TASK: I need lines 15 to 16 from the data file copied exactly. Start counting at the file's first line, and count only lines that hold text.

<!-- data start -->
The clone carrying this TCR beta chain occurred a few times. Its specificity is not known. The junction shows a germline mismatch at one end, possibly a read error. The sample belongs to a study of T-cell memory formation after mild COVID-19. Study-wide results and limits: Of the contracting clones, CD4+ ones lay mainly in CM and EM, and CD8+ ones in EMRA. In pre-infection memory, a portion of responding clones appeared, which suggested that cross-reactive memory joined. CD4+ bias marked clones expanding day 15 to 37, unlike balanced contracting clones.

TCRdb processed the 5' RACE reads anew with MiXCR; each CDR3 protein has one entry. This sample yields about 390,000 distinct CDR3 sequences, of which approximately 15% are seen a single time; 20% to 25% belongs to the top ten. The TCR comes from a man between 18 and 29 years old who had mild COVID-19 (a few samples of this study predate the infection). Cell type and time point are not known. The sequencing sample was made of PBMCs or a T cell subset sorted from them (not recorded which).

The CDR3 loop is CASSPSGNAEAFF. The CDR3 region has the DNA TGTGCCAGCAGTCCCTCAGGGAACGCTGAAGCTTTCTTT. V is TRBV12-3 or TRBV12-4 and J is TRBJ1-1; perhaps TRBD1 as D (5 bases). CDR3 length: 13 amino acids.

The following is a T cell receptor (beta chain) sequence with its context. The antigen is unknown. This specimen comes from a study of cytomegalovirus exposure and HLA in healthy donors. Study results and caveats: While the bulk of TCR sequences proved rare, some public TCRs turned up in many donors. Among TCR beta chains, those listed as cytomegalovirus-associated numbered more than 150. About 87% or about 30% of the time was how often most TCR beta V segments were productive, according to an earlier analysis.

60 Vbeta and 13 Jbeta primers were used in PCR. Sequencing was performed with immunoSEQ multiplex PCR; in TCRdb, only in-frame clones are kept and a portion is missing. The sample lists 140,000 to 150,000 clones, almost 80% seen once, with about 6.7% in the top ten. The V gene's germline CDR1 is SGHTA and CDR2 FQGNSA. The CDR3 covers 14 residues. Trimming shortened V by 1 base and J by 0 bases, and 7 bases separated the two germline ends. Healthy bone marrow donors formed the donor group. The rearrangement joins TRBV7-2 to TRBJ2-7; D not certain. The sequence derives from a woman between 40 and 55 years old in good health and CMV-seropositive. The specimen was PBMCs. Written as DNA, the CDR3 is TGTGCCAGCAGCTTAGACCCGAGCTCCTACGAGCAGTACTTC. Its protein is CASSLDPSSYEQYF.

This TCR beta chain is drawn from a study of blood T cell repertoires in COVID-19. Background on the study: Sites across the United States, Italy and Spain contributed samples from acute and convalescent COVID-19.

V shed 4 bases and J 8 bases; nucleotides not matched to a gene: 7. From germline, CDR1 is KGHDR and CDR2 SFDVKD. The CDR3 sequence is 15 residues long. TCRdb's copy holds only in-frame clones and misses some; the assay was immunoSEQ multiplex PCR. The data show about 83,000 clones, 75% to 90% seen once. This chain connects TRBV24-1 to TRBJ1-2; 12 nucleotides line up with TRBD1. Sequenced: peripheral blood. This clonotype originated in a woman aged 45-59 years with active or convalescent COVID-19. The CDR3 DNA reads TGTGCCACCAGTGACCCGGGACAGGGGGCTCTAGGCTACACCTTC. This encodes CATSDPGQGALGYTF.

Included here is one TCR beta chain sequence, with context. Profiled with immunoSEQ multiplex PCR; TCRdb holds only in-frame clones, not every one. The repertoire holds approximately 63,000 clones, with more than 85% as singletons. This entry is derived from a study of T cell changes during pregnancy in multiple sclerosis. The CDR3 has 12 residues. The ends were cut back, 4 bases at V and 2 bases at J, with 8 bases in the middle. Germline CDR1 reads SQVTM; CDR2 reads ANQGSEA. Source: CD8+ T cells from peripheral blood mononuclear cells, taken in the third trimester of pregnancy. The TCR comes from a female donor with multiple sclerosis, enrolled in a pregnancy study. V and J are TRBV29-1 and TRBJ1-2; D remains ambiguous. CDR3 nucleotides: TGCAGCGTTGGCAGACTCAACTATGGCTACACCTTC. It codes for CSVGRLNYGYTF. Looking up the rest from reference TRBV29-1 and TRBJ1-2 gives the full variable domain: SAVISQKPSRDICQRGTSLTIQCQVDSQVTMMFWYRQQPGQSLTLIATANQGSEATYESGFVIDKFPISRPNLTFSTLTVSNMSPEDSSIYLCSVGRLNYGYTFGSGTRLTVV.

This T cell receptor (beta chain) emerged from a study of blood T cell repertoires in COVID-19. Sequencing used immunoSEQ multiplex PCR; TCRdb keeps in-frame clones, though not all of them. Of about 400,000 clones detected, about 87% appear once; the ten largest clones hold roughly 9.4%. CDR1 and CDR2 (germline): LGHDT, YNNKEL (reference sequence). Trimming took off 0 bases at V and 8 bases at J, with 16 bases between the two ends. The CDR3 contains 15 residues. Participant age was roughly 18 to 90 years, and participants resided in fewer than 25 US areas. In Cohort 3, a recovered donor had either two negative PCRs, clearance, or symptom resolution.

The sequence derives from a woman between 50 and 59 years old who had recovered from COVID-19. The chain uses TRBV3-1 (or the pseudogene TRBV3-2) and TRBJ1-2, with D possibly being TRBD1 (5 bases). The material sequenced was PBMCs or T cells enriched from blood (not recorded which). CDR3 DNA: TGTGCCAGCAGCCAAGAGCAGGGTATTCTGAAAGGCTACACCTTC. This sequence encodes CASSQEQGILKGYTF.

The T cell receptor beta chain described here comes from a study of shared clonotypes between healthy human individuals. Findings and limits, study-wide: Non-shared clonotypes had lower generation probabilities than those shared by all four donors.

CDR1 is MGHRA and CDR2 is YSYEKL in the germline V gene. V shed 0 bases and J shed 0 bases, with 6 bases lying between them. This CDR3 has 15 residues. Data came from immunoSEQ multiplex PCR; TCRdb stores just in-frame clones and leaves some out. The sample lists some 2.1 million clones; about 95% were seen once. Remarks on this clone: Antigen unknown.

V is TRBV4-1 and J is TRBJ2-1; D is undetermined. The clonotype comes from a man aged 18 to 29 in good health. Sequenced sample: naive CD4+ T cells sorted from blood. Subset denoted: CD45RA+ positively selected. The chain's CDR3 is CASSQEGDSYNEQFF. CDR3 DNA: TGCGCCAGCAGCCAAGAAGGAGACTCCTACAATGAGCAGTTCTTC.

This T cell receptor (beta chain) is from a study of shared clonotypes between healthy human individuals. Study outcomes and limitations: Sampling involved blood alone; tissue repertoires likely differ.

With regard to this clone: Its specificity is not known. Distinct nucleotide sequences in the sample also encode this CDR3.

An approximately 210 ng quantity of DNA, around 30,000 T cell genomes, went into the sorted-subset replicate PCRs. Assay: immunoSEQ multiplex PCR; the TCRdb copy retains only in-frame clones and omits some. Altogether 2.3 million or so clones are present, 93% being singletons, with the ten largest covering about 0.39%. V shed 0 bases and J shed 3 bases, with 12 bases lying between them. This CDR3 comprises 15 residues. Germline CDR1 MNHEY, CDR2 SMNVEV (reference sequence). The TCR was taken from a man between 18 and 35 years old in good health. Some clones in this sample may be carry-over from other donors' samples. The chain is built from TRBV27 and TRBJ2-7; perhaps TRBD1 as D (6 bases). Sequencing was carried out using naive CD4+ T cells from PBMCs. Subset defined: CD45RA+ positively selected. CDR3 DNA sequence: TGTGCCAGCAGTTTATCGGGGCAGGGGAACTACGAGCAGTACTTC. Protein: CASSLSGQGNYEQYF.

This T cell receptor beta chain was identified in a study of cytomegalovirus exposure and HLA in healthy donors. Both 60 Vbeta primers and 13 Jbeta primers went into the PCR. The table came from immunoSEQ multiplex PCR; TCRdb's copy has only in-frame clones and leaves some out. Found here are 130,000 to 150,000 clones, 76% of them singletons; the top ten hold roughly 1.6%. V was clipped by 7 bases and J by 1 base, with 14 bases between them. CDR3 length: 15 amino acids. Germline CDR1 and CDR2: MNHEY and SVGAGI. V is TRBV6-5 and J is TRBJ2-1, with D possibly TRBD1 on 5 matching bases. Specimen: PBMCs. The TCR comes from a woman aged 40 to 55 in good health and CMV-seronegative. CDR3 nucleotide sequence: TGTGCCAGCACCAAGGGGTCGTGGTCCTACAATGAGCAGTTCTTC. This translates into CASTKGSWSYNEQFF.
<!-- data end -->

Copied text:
With regard to this clone: Its specificity is not known. Distinct nucleotide sequences in the sample also encode this CDR3.

An approximately 210 ng quantity of DNA, around 30,000 T cell genomes, went into the sorted-subset replicate PCRs. Assay: immunoSEQ multiplex PCR; the TCRdb copy retains only in-frame clones and omits some. Altogether 2.3 million or so clones are present, 93% being singletons, with the ten largest covering about 0.39%. V shed 0 bases and J shed 3 bases, with 12 bases lying between them. This CDR3 comprises 15 residues. Germline CDR1 MNHEY, CDR2 SMNVEV (reference sequence). The TCR was taken from a man between 18 and 35 years old in good health. Some clones in this sample may be carry-over from other donors' samples. The chain is built from TRBV27 and TRBJ2-7; perhaps TRBD1 as D (6 bases). Sequencing was carried out using naive CD4+ T cells from PBMCs. Subset defined: CD45RA+ positively selected. CDR3 DNA sequence: TGTGCCAGCAGTTTATCGGGGCAGGGGAACTACGAGCAGTACTTC. Protein: CASSLSGQGNYEQYF.